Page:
Divorce and/or separation can be an extremely stressful time in your life. Feelings of nervousness, irritability and being unable to relax affect one’s ability to sleep and add to your stress levels. These feelings which are generally stress related have a biological effect which involves the influx of calcium into your cells, resulting in a temporary, drastic change in the cells’ internal magnesium-to-calcium ratio. Normal cells at rest contain 10,000 times more magnesium than calcium. If the amount of cellular magnesium falls however, calcium flows into the cell when NOT required. Such an imbalance, puts the cell into a hyperactive state leading to nervousness, inability to relax and a hard time falling asleep.
Magnesium is the anti-stress mineral and is known as a sleep aid which has proven to alleviate stress, anxiety, insomnia and even depression. One of the most absorbable forms of nutritional magnesium is magnesium citrate powder which can be taken with hot or cold water just before bedtime and can be found in most health food or vitamin stores.
In a recent study entitled: “Changes in brain protein expression are linked to magnesium restriction-induced depression-like behavior” published in Amino Acids magazine, 2011 Apr edition, the findings provide evidence of low magnesium-induced alteration in brain protein levels and biochemical pathways, contributing to depression like behavior.
In another study published in the Journal of the American Geriatric Society, Jan 201 edition entitled “The effect of melatonin, magnesium, and zinc on primary insomnia in long-term care facility residents in Italy”: a double-blind, placebo-controlled clinical trial found that the administration of nightly melatonin, magnesium, and zinc appears to improve the quality of sleep and the quality of life in long-term care facility residents with primary insomnia.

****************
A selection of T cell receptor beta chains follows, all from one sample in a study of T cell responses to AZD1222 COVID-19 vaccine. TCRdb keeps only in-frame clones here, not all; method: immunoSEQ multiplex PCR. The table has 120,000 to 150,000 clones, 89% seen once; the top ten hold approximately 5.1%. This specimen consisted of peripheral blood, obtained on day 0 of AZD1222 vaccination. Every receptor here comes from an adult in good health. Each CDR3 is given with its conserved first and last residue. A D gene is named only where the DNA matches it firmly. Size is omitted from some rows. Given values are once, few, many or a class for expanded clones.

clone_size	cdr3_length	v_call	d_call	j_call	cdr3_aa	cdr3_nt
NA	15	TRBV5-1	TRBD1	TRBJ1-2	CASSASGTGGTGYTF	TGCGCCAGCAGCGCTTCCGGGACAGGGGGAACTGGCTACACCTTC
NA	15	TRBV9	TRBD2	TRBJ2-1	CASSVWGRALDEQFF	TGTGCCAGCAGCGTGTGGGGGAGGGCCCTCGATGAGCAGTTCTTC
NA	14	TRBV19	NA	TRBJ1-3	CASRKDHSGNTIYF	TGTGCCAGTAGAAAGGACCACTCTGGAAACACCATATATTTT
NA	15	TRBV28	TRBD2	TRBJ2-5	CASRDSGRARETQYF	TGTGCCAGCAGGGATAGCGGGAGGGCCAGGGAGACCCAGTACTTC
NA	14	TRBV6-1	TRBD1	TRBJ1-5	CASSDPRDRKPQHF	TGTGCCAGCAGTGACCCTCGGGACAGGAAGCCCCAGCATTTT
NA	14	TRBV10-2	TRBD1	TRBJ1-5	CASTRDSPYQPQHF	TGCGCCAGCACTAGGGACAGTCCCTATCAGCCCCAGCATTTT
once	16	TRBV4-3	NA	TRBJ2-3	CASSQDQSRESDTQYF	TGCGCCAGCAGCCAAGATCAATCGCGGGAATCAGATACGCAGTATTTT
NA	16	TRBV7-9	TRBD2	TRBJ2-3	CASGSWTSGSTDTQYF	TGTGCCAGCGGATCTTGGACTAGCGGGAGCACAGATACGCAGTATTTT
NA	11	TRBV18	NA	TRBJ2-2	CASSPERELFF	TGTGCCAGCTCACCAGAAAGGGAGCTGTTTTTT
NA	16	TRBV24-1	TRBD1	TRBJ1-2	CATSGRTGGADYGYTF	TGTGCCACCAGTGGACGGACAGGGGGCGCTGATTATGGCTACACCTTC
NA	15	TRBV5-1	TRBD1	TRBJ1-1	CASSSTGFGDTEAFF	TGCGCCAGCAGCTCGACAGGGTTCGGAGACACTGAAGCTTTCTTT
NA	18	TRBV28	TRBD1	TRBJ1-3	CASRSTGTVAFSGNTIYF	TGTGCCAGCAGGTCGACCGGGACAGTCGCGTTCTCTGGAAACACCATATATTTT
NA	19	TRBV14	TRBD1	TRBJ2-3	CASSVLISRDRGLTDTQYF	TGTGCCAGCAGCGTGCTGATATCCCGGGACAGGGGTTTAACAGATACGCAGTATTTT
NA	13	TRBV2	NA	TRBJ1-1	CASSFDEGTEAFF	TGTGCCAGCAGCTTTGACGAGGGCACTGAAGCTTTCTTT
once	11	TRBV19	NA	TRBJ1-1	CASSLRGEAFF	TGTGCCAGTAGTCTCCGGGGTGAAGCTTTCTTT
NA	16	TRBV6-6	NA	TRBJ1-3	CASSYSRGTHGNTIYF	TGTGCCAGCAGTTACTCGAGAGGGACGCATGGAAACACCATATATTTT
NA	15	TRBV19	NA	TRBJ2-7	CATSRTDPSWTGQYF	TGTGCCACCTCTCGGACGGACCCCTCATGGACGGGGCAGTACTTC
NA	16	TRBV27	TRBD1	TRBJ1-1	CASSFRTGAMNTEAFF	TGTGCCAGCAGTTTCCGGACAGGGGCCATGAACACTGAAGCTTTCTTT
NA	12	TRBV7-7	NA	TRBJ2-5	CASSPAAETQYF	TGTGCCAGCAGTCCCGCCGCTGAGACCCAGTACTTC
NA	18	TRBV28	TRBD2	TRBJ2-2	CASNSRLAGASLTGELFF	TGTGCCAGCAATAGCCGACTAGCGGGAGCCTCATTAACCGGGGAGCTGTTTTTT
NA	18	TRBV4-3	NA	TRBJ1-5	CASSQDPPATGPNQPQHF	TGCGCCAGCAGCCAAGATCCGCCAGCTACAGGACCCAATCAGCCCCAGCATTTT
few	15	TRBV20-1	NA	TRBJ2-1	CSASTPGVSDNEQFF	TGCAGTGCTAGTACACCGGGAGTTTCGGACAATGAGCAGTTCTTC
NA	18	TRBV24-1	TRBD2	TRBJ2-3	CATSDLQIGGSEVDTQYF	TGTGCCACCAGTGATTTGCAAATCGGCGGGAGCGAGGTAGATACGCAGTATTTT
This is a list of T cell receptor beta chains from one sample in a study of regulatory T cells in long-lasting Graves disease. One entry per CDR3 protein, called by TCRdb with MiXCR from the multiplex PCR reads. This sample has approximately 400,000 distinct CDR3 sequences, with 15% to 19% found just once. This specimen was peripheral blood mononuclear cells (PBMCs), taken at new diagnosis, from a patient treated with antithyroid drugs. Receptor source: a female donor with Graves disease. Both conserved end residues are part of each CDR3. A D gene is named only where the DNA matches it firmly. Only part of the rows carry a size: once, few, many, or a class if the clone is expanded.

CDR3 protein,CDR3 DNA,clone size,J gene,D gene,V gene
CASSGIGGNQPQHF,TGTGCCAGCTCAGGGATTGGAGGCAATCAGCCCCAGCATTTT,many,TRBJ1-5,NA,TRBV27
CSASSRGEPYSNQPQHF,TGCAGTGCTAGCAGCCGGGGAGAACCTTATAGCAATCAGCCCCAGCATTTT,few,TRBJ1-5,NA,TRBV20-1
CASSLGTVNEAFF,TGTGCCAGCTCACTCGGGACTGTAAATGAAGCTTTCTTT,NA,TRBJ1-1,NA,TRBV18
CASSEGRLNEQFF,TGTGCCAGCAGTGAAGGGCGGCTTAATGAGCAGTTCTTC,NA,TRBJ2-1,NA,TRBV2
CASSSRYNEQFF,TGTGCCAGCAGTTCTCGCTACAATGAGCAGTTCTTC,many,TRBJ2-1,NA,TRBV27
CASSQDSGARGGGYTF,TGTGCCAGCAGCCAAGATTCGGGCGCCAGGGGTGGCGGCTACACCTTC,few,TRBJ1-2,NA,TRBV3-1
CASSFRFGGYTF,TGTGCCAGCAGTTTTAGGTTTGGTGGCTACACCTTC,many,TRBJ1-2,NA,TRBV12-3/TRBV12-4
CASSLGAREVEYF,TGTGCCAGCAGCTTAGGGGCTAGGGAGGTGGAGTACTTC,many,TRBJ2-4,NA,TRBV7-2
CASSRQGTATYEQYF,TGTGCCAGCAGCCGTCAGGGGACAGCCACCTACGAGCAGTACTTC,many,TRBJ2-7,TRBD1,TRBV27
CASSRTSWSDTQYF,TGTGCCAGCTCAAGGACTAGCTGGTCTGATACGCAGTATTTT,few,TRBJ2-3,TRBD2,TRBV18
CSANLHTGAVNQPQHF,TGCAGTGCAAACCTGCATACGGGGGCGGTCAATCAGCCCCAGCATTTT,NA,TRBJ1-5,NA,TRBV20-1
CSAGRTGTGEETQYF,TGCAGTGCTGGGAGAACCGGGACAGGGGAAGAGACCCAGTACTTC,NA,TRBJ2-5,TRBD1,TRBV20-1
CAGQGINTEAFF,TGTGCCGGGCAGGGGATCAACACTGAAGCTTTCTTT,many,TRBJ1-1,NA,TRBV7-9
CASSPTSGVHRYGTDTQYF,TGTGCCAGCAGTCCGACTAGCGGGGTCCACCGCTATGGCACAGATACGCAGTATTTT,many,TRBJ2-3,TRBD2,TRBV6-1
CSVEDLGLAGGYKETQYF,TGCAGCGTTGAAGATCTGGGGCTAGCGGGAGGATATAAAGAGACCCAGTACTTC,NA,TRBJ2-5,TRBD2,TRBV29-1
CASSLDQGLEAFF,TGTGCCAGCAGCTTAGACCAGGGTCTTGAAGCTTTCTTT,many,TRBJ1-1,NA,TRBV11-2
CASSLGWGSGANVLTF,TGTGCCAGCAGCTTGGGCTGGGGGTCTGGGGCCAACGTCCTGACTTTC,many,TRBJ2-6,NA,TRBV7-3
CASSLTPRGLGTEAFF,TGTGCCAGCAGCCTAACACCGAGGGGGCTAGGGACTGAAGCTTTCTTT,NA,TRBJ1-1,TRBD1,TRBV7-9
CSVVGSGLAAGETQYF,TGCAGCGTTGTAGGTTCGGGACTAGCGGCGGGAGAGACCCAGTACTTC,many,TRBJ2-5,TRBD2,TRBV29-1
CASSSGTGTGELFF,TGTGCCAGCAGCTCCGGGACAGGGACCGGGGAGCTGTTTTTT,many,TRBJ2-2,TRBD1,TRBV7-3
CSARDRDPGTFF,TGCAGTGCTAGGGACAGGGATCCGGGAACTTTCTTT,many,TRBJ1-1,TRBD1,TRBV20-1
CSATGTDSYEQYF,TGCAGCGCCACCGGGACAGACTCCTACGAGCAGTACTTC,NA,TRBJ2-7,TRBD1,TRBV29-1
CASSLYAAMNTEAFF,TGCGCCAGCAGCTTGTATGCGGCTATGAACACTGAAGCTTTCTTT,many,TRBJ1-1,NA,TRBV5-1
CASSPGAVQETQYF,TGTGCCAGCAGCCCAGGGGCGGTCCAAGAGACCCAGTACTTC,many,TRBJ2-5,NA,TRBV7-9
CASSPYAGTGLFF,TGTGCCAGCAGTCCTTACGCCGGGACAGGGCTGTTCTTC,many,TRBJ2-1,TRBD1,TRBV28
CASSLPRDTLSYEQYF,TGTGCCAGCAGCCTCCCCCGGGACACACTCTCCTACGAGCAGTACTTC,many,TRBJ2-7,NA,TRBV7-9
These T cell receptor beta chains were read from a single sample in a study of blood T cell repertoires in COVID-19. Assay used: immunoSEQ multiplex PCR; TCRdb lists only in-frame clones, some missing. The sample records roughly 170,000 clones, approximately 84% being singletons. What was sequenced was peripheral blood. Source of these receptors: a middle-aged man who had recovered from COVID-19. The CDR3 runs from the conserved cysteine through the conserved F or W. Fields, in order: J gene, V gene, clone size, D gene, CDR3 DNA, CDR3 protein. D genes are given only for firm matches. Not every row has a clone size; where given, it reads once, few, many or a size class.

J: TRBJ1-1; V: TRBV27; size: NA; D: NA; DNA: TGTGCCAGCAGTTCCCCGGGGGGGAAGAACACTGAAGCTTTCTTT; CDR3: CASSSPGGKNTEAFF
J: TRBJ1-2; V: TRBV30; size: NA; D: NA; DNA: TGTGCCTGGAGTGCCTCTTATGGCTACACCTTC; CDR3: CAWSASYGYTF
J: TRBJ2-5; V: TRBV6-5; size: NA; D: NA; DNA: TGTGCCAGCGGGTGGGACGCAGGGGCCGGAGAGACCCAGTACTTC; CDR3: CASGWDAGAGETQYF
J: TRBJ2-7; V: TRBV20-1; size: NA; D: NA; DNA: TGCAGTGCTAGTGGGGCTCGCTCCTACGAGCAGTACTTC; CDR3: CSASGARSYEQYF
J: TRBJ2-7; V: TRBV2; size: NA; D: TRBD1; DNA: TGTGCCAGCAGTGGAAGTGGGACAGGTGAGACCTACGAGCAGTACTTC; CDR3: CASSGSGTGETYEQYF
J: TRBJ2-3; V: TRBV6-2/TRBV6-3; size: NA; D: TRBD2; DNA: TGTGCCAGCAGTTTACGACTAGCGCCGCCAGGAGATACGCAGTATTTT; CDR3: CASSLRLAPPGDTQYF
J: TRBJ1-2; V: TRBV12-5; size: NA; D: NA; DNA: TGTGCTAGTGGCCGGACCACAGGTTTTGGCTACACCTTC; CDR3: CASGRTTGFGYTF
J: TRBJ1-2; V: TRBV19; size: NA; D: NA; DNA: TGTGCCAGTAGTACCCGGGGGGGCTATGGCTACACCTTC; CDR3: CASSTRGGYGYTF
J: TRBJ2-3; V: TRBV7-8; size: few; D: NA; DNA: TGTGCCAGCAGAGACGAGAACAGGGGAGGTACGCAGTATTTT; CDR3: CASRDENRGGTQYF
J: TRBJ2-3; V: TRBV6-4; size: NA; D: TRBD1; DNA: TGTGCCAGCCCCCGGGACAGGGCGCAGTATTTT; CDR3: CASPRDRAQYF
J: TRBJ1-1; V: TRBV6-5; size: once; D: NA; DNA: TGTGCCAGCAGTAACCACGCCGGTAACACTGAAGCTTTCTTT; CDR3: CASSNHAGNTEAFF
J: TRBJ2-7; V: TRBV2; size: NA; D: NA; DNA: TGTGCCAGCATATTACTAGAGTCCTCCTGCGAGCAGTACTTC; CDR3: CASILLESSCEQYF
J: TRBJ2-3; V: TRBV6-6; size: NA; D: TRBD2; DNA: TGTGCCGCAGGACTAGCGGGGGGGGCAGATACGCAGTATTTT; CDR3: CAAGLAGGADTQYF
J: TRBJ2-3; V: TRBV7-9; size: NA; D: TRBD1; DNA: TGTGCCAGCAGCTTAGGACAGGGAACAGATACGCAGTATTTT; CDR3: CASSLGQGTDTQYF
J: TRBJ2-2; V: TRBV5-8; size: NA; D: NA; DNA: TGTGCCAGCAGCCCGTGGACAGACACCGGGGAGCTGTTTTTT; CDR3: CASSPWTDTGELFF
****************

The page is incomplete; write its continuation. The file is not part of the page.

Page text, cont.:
An important study in 1995 showed that even marginal magnesium deficiency could induce the brain to become hyperexcitable, as shown by EEG measurements. The study lasted six months, with thirteen women ingesting a total of 115 milligrams of magnesium daily, only 30 percent of the RDA, for the first three months, during which time their EEGs showed hyperexcitability. During the second three months, they received 315 mg daily—a little closer to the 360 mg RDA recommended for women. However, even on this low dose of magnesium (315 mg), it took only six weeks for EEG readings to show significant improvement in brain function and decreased excitability.
Emotional and physical stress is so prevalent in our daily life that we have become desensitized to it and the message it is trying to give us, which is to slow down. Anxiety is a chemical reaction created when the adrenal glands respond to a stressful event, such as low blood sugar, by releasing adrenaline. When you are hungry or skip meals, you lower your blood sugar. The brain becomes extremely vulnerable to excitotoxins during episodes of low blood sugar or hypoglycemia. Pound for pound, the brain uses more blood sugar than any other part of the body. Low blood sugar occurs when you are malnourished or even when you skip meals. It also occurs in individuals whose adrenal glands are depleted and can’t mount the necessary adrenaline response to raise blood sugar when it gets too low. Magnesium is responsible for balancing blood sugar. With sufficient magnesium and balanced meals to prevent low blood sugar, you can protect yourself against anxiety and mood disorders. Supporting the brain as much as possible with safe nutrients and a safe environment, you may never need medications with their harmful side effects that are prescribed for these disorders.
Carolyn Dean, MD, ND has been a heath, nutrition and diet pioneer for over 25 years. She’s authored 22 books including “Future Health Now Encyclopedia”, “The Complete Natural Guide to Women’s Health, “Hormone Balance”, “Menopause Naturally”,”365 Ways to Boost Your Brain Power: Tips, Exercise, Advice”, “The Yeast Connection and Women’s Health”, “IBS for Dummies” and “The Magnesium Miracle”. Radio, TV and magazines interview her regularly including ABC’s The View, NBC and CBS. Know the Cause with host Doug Kaufmam, Your Health with Dr. Becker, The Women’s Connection with Barrie Switzen, Weekend Today in NY, WNBC with Dr. Ian Smith, Health Matters with Christine Crosbie, Global TV to name a few. She’s the Medical Director for the non-profit Nutritional Magnesium Association. For more information, free articles and a free booklet entitled, “Magnesium” and other valuable resources visit http://www.nutritionalmagnesium.org